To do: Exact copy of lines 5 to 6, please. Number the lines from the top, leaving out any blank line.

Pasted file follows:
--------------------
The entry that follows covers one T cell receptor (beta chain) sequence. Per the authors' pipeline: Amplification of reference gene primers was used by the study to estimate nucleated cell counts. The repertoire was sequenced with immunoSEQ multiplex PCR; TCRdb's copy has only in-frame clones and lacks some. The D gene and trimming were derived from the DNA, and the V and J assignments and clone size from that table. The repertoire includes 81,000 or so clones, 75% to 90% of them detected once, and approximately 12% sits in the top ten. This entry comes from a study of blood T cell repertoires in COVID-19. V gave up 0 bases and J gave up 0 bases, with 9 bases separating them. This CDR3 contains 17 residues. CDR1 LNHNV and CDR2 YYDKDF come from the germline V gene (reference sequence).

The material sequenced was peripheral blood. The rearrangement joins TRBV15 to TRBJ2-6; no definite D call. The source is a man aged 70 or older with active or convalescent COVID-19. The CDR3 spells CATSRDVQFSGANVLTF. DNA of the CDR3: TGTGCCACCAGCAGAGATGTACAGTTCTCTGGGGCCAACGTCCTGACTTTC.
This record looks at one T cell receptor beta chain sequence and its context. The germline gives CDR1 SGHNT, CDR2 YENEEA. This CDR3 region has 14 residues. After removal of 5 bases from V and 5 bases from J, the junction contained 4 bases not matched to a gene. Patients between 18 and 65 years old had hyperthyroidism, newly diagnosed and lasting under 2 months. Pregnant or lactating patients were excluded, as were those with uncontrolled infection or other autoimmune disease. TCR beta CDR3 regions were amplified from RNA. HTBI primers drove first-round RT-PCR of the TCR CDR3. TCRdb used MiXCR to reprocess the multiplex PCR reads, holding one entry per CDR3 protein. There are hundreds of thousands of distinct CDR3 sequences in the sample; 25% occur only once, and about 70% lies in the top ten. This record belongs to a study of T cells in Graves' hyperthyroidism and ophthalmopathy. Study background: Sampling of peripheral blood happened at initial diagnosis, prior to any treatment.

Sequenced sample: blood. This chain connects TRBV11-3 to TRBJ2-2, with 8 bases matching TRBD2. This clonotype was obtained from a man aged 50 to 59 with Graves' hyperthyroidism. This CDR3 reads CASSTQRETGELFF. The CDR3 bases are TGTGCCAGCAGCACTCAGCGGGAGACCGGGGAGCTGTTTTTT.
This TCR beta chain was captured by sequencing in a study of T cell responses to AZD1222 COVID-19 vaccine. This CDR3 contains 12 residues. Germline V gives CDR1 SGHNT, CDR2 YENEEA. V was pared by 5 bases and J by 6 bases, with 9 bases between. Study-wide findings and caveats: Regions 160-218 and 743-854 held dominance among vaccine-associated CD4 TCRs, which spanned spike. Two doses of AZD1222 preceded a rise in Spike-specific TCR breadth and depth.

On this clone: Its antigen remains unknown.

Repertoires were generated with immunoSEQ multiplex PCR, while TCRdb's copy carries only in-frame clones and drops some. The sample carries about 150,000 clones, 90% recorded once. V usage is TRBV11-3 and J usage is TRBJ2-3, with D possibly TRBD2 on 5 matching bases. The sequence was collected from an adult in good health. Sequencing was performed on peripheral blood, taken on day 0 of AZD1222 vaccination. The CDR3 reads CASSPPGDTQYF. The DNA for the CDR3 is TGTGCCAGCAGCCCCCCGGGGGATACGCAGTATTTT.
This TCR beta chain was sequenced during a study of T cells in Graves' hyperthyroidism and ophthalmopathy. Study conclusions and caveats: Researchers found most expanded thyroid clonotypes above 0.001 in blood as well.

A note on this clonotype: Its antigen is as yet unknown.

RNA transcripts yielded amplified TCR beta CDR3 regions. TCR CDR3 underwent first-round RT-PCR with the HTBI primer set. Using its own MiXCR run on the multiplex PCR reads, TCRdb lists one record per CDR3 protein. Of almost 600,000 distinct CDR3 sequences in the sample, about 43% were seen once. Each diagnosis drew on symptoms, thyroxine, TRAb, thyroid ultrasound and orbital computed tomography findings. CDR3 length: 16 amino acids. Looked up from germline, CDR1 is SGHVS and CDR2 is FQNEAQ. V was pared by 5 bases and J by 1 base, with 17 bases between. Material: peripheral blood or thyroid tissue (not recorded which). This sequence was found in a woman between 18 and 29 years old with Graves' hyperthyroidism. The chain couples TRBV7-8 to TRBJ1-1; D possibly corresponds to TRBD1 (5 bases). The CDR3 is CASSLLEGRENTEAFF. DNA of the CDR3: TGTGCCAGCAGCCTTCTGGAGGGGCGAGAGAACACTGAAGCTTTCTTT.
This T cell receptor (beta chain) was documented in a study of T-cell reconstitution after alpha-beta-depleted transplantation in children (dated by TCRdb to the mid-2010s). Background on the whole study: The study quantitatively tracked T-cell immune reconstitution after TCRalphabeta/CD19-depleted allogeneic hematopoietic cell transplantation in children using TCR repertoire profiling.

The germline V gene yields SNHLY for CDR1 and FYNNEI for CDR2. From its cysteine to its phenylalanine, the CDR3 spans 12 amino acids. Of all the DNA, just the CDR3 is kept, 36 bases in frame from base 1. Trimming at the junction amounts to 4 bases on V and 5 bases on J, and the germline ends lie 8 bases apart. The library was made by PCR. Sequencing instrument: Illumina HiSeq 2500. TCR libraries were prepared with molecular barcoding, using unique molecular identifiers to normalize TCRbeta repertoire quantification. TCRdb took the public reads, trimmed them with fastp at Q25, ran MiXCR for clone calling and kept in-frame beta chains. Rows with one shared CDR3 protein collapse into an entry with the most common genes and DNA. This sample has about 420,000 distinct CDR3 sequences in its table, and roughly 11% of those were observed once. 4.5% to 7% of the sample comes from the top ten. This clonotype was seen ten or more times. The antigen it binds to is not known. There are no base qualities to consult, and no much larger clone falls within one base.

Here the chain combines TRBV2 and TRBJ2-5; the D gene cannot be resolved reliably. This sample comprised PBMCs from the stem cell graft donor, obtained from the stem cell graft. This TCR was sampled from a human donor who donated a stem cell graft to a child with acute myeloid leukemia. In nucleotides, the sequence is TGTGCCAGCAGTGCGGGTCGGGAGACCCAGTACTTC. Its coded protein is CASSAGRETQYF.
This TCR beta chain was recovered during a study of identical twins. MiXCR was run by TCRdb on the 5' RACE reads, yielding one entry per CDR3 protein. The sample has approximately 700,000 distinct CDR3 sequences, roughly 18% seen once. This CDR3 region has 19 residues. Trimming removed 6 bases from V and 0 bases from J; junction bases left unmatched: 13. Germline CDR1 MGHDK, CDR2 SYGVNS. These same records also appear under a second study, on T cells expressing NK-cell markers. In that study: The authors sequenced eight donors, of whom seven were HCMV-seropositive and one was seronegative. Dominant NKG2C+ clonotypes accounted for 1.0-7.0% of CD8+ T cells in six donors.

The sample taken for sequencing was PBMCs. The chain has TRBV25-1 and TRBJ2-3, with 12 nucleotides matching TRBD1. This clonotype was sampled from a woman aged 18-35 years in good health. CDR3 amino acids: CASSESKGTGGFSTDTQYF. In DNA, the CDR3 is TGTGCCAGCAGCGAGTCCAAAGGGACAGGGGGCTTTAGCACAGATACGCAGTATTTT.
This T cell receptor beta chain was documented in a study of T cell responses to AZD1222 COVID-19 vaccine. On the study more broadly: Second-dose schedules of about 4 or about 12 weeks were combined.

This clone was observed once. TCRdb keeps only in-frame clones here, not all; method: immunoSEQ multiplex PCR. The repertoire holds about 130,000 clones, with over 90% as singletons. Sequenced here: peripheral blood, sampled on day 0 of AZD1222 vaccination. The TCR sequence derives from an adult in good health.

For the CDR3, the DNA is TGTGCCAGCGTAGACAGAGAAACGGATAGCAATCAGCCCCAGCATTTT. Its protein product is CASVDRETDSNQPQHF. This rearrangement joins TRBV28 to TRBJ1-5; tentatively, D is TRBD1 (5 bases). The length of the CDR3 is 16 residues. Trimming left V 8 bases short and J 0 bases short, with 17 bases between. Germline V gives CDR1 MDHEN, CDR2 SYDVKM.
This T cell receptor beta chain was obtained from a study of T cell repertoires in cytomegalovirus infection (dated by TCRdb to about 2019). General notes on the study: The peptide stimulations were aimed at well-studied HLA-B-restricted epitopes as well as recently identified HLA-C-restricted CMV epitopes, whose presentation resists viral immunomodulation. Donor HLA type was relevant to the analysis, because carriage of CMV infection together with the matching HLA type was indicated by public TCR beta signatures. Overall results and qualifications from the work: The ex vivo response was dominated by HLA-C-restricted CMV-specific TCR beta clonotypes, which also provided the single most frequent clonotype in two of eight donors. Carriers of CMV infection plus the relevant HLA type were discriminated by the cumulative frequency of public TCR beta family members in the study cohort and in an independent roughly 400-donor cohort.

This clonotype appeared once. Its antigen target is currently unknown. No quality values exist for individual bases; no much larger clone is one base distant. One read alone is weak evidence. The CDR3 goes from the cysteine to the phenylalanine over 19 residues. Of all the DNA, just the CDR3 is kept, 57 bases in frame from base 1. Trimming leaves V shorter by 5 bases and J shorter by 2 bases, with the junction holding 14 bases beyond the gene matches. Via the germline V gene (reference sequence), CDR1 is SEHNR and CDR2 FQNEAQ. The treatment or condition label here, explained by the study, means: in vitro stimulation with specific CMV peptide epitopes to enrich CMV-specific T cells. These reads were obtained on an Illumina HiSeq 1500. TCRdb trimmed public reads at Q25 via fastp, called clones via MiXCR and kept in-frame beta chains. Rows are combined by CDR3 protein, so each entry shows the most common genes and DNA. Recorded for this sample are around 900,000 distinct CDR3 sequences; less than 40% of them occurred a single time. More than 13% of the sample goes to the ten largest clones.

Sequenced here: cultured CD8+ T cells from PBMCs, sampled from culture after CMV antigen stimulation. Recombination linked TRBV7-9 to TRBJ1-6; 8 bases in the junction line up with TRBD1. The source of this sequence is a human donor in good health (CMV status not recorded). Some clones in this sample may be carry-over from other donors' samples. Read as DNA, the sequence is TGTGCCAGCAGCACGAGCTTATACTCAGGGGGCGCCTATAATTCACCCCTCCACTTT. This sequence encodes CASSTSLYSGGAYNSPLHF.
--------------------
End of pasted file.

This TCR beta chain was captured by sequencing in a study of T cell responses to AZD1222 COVID-19 vaccine. This CDR3 contains 12 residues. Germline V gives CDR1 SGHNT, CDR2 YENEEA. V was pared by 5 bases and J by 6 bases, with 9 bases between. Study-wide findings and caveats: Regions 160-218 and 743-854 held dominance among vaccine-associated CD4 TCRs, which spanned spike. Two doses of AZD1222 preceded a rise in Spike-specific TCR breadth and depth.

On this clone: Its antigen remains unknown.